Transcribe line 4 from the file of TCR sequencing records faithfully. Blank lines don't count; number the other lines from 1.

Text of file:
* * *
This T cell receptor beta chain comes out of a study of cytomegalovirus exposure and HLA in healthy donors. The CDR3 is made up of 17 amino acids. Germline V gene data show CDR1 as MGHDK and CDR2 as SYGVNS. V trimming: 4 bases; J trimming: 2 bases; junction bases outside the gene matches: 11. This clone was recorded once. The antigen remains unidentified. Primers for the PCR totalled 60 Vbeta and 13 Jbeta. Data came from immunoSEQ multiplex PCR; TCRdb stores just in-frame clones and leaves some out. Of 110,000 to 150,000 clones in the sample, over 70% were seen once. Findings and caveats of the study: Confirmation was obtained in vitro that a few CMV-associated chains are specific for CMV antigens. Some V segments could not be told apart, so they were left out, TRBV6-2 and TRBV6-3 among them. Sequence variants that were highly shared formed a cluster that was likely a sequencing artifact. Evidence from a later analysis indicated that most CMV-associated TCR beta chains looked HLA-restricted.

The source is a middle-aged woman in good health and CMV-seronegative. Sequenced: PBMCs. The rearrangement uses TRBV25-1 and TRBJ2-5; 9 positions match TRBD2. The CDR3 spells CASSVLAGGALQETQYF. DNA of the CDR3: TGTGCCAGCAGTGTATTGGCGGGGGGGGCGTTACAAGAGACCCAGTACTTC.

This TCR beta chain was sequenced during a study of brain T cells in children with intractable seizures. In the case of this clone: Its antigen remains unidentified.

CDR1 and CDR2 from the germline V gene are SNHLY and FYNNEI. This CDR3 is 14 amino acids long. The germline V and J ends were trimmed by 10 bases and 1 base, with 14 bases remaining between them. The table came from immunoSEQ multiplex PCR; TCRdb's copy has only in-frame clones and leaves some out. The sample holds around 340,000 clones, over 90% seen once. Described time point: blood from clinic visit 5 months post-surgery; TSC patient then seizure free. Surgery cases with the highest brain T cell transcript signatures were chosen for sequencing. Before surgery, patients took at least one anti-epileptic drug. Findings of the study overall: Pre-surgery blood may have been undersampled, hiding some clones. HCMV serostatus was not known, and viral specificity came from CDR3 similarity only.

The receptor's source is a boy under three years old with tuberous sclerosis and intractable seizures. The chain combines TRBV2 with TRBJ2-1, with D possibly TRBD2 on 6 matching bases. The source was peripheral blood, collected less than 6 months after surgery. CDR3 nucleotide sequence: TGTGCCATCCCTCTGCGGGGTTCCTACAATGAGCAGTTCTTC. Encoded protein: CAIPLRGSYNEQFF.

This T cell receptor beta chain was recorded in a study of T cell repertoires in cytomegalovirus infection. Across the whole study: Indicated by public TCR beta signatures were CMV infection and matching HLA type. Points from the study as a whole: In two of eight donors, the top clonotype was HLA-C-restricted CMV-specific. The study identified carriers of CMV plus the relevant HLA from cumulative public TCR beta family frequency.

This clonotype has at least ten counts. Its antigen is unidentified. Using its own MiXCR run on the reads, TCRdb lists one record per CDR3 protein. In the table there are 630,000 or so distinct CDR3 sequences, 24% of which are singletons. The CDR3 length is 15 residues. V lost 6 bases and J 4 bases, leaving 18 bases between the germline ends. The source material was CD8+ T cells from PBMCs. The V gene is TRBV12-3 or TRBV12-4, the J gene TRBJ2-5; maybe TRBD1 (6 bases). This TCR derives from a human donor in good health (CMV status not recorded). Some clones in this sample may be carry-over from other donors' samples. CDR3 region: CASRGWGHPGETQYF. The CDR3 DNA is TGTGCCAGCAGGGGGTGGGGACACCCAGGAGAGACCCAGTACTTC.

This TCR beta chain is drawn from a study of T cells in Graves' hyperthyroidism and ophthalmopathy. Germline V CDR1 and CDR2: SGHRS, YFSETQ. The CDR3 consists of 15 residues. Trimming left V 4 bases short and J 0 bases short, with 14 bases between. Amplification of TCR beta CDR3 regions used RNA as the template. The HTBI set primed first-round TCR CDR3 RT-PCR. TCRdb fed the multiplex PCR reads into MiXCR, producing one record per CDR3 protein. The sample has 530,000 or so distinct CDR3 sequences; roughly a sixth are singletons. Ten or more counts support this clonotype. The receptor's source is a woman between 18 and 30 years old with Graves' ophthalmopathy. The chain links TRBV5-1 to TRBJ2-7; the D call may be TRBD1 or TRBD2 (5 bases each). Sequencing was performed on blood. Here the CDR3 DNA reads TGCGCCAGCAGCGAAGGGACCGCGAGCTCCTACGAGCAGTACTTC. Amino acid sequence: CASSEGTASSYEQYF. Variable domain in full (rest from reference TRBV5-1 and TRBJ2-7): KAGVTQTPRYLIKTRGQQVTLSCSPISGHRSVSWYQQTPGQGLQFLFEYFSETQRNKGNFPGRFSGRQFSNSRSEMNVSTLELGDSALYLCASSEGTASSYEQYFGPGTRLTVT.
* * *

CDR1 and CDR2 from the germline V gene are SNHLY and FYNNEI. This CDR3 is 14 amino acids long. The germline V and J ends were trimmed by 10 bases and 1 base, with 14 bases remaining between them. The table came from immunoSEQ multiplex PCR; TCRdb's copy has only in-frame clones and leaves some out. The sample holds around 340,000 clones, over 90% seen once. Described time point: blood from clinic visit 5 months post-surgery; TSC patient then seizure free. Surgery cases with the highest brain T cell transcript signatures were chosen for sequencing. Before surgery, patients took at least one anti-epileptic drug. Findings of the study overall: Pre-surgery blood may have been undersampled, hiding some clones. HCMV serostatus was not known, and viral specificity came from CDR3 similarity only.